I’m always willing to help a fellow scientist in his/her pursuit of knowledge:


Dear Daniel,

You might at first think that these responses are facetious, and might distort the results of your study, but my aim is simply to make sure you receive a healthy diversity of perspectives.

Why did you start ultrarunning?

I was tricked by Keith Knipling.  I thought the Eagle Run was over at mile 14 when we all stopped and ate pizza.  Turned out that was just the halfway point. 

Why types of ultras have you done?

The shortest ones possible (although occasionally I get tricked into a little longer).  The 50k distance is generally where I cap out.

Do you have a personal goal for your ultrarunning?

To run a 50k without barfing (or feeling for the last 10 miles like I’m going to barf). 

Do you tend to do your running alone or with other people or a mixture of
both? Explain.

I only run alone when abandoned by my friends. 

Where do you like to do runs?

Far away from the icky people (ie, not my friends) and anything that reminds me of life responsibilities (buildings, cars, computers, etc.). 

What challenges do you face as a runner?

When I go into glycemic debt around mile 18-20 I get really nauseated and sometimes spew. 

How did you overcome those challenges?

I have actually found that eating papaya helps.  It’s known that papaya has special enzymatic properties that help to break down proteins.

For you, are there any aspects to running outside of the physical (mental,
spiritual, etc.)?

I go absolutely nutters if I don’t get to run regularly. 

During your races, do you feel like you were running by yourself, with
others or a mixture of both? Explain.

Um, that depends on whether I’m running by myself (in which case it feels like I’m running by myself), or with others (in which case it feels like I’m running with others).  I find that in road races I like to run alone and in trail races I like to run with a male with whom I’m not competing directly. 

Describe a favorite moment during your ultrarunning.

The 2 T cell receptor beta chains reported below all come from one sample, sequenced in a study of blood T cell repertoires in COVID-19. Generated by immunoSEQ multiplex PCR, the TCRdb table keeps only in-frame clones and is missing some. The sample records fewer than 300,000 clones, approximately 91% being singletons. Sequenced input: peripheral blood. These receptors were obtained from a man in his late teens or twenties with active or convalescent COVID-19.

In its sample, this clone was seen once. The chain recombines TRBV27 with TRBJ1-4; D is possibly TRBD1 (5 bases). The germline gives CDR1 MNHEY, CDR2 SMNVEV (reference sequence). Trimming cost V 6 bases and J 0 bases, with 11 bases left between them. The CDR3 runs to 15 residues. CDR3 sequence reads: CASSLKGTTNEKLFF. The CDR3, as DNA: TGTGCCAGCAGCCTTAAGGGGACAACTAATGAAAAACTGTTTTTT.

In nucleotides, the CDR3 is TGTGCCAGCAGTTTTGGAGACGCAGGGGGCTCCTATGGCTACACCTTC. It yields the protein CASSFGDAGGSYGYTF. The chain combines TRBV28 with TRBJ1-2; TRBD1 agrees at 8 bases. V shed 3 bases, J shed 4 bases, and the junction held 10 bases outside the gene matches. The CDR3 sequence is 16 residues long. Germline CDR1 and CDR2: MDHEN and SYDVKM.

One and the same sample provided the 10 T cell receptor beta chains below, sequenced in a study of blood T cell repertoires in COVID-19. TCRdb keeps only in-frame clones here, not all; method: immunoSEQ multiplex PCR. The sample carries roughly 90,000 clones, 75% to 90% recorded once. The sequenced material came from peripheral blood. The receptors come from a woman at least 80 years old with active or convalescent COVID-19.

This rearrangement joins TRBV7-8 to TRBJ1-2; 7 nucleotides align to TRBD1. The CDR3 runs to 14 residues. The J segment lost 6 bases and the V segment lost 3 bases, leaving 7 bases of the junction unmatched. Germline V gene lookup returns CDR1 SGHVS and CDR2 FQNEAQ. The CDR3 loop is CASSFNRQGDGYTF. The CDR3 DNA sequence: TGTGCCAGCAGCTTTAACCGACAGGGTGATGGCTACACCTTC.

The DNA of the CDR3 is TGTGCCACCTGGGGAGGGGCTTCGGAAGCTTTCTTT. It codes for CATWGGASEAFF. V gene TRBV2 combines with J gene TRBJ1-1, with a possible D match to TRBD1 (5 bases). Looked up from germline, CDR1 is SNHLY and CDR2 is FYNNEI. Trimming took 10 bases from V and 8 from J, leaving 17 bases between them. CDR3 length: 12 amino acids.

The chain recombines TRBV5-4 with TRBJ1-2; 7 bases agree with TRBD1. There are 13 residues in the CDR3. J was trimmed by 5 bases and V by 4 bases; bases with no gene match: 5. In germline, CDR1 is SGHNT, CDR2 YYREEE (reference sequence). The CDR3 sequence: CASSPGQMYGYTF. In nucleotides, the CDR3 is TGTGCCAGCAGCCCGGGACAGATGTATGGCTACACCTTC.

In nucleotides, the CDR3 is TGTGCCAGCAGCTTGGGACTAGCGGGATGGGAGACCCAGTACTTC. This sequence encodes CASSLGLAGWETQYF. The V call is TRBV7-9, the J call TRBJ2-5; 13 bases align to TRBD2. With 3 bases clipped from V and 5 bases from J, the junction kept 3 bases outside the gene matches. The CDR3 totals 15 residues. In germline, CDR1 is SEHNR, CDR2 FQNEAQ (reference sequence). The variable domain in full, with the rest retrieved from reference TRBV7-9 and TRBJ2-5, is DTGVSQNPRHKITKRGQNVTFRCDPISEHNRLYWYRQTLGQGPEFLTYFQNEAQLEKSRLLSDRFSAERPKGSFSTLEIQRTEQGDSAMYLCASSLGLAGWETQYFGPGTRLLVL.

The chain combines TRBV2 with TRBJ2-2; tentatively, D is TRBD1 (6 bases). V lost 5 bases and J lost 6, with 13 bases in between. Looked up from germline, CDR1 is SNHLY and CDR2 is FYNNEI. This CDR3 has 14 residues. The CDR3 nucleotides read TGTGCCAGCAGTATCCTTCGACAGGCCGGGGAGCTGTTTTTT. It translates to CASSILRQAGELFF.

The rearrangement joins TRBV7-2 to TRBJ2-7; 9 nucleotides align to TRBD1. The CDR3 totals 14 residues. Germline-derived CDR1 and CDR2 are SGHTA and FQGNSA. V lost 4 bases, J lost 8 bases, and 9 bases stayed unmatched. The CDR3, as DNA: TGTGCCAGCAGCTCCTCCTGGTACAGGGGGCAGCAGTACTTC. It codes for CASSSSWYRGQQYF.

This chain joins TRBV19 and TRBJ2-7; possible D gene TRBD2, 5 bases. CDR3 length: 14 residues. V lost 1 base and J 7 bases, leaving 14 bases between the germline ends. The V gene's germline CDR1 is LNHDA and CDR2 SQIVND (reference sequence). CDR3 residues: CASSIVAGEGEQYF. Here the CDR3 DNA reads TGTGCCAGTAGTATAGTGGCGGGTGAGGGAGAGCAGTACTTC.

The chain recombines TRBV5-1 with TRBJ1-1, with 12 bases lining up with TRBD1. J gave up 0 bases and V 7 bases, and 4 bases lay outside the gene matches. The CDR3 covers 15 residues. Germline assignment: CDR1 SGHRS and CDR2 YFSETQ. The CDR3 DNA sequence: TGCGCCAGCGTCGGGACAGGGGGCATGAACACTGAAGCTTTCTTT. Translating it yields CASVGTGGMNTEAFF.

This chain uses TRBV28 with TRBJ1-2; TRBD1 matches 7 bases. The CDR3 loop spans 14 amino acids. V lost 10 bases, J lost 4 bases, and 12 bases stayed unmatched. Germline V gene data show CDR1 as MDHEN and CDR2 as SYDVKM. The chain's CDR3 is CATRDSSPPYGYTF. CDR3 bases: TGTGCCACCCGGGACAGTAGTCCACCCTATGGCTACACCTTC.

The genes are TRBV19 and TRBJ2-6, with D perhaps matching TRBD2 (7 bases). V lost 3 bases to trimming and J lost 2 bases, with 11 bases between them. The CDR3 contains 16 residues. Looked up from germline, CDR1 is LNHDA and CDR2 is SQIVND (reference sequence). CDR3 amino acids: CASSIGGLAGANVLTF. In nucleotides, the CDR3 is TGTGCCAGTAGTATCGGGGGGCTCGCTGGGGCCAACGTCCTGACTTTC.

-any aid station, particularly those manned by Quatro and those stacked with golden oreos

Describe an unfavorable moment during your ultrarunning.

-falling in the glacial river during a 55k in Iceland (2012)

-losing the lead in the last 3 miles after barfing 4x consecutively at the last aid station at Holiday Lake 50k (2012)

What does finishing an ultra feel like?

usually like hell: when I won Uwharrie they handed me a beautiful ceramic vase as my prize and I thought they were supplying me with a canister to barf into



3 Responses to Survey Response

  1. You are hilarious.
    I too was tricked into ultrarunning, by Kerry Owens. I wonder how many people actually got into it without a trickster friend?
    I am really intrigued that papaya helps you not puke. For years, I’ve called papaya the “puke fruit” because that is exactly what it smells like to me.
    Also, golden oreos? Magical.

  2. Kim says:

    Did Q supply the golden oreos?

    I was not tricked into ultrarunning, but actually into the whole MMT thing by the Billy Bobs.

    Actually, I believe I was told, I could not run Hardrock until I finished MMT. So I did.

  3. martha says:

    So when I rolled into the Holy Cowan’s Gap aid station complaining of nausea, Marina gave me dried papaya. I resisted at first (I’m not a fan of papaya as a fruit and I always thought they had a diuretic effect), but took it down figuring I couldn’t feel much worse. It was the only 50k I didn’t want to barf at the end, and I have never doubted the papaya since! And the dried version coated with sugar goes down pretty well. Not as well as Q’s doublestuffed golden oreos, of course, but the magic properties of the DSGO’s don’t necessarily apply to the stomach.

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